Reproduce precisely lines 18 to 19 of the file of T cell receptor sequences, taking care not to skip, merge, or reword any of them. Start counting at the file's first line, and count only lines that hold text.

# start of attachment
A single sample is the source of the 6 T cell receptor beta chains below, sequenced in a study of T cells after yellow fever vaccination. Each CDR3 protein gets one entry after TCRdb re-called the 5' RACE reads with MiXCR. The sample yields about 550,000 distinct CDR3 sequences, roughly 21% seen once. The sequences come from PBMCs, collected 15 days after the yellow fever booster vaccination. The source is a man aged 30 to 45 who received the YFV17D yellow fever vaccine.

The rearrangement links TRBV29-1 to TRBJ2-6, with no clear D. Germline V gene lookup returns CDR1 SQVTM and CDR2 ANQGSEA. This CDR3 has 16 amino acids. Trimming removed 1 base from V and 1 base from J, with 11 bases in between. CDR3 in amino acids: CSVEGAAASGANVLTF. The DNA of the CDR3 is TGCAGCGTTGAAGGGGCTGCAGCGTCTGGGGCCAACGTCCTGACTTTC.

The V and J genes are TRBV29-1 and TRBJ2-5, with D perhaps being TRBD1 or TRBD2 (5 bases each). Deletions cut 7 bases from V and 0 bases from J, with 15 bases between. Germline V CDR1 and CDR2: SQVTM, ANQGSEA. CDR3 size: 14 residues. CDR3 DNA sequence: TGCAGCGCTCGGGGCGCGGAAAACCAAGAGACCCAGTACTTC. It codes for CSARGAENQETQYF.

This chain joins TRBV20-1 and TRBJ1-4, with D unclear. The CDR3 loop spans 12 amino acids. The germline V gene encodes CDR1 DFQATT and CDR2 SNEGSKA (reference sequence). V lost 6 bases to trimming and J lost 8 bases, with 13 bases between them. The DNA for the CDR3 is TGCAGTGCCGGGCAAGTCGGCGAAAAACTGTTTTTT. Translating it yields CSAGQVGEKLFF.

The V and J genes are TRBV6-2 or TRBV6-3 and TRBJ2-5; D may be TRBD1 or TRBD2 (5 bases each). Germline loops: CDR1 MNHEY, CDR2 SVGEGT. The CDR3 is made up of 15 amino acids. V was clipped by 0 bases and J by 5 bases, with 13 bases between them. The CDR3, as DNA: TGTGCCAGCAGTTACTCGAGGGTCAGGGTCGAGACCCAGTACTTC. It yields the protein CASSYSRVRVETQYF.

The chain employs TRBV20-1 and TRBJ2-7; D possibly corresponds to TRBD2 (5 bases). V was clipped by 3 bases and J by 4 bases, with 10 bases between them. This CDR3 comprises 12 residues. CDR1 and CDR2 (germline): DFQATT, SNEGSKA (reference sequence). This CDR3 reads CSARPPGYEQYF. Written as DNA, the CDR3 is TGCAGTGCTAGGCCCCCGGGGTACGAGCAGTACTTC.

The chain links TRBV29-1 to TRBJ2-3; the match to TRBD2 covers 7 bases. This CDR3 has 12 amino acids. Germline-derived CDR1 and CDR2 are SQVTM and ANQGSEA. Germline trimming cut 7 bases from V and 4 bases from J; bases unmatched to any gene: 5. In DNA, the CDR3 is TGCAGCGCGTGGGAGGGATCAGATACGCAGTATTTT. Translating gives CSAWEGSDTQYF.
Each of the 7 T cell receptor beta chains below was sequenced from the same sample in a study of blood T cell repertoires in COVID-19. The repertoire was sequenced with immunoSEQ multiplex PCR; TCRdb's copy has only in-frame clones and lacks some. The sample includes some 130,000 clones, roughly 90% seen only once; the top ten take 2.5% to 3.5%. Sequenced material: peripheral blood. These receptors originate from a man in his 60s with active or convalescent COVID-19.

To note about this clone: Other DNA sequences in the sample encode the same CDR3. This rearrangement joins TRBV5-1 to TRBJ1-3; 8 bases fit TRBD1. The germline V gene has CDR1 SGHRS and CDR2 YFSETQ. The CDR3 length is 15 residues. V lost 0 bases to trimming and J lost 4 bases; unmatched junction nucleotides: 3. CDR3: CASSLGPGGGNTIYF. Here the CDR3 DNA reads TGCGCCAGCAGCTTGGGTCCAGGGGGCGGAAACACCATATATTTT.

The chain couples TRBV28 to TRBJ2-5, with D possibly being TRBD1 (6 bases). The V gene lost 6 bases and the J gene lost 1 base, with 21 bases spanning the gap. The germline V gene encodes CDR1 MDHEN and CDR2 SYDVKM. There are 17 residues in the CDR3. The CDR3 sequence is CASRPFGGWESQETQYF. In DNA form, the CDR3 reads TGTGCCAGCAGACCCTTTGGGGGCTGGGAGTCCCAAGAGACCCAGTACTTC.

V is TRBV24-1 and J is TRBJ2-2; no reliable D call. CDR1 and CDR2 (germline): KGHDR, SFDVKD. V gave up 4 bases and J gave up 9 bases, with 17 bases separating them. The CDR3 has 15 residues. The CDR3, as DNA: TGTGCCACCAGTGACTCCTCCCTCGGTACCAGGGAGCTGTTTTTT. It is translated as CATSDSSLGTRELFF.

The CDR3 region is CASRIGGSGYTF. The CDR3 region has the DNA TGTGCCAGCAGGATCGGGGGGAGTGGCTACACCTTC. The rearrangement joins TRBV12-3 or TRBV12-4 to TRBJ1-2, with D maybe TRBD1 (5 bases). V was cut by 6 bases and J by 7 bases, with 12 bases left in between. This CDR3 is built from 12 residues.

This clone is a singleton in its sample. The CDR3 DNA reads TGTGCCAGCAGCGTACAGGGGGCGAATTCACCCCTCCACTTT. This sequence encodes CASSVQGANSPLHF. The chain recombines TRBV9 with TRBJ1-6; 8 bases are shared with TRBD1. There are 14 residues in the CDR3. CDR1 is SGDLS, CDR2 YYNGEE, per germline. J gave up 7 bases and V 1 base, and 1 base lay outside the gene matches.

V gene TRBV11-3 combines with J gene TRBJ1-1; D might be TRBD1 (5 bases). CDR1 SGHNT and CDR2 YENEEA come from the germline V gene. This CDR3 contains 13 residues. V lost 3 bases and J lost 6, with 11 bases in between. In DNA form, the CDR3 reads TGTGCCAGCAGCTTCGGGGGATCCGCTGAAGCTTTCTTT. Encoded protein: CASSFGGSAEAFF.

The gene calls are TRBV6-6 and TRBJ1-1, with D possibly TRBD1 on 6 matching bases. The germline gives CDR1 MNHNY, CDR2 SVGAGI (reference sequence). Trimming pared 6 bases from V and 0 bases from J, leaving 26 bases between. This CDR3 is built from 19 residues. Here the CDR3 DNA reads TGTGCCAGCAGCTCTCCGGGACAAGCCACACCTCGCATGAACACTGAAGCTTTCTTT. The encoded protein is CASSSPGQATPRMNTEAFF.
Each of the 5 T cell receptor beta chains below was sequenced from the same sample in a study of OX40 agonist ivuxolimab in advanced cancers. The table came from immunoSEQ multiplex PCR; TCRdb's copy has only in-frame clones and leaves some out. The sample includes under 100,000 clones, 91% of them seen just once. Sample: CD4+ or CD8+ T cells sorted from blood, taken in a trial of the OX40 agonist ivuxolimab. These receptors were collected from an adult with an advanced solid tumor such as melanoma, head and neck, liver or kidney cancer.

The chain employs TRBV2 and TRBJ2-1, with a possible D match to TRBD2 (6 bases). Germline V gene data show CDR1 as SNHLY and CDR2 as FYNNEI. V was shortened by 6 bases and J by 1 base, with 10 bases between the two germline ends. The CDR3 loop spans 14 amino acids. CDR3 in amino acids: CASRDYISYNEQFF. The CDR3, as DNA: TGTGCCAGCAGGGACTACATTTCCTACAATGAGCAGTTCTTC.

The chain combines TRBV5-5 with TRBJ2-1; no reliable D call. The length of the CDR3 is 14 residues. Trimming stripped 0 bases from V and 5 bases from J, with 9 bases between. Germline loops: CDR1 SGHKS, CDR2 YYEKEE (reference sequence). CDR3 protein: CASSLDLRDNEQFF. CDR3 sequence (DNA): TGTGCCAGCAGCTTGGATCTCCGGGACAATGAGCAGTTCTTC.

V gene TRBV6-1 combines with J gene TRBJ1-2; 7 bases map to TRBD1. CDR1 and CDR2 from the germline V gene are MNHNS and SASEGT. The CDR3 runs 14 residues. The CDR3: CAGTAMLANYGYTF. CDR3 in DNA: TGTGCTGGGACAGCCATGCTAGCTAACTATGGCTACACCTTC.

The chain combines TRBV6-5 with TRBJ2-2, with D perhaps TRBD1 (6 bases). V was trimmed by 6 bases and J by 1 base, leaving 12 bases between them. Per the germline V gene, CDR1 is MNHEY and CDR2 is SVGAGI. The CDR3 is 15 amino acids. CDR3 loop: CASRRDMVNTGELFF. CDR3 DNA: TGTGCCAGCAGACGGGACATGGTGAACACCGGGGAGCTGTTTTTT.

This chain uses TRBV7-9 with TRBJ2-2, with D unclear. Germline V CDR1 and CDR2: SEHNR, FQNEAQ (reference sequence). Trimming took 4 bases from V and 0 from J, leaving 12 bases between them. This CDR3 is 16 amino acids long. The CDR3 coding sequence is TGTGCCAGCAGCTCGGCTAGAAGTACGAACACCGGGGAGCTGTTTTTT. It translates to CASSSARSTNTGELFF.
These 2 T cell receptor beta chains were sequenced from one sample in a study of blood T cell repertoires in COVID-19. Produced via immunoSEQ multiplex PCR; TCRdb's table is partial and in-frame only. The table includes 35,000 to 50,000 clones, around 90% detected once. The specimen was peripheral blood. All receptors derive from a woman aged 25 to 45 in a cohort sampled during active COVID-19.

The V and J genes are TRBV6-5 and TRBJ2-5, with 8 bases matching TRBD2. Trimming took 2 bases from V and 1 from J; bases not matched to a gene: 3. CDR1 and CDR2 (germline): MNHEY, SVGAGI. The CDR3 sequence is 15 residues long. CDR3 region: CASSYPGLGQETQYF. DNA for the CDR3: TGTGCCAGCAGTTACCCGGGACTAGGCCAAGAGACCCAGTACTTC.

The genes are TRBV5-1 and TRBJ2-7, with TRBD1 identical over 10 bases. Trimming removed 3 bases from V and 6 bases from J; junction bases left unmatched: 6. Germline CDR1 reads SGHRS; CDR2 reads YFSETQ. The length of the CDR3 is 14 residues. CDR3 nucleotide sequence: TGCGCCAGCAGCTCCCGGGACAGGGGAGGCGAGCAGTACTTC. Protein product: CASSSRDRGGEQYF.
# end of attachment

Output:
The chain combines TRBV5-5 with TRBJ2-1; no reliable D call. The length of the CDR3 is 14 residues. Trimming stripped 0 bases from V and 5 bases from J, with 9 bases between. Germline loops: CDR1 SGHKS, CDR2 YYEKEE (reference sequence). CDR3 protein: CASSLDLRDNEQFF. CDR3 sequence (DNA): TGTGCCAGCAGCTTGGATCTCCGGGACAATGAGCAGTTCTTC.

V gene TRBV6-1 combines with J gene TRBJ1-2; 7 bases map to TRBD1. CDR1 and CDR2 from the germline V gene are MNHNS and SASEGT. The CDR3 runs 14 residues. The CDR3: CAGTAMLANYGYTF. CDR3 in DNA: TGTGCTGGGACAGCCATGCTAGCTAACTATGGCTACACCTTC.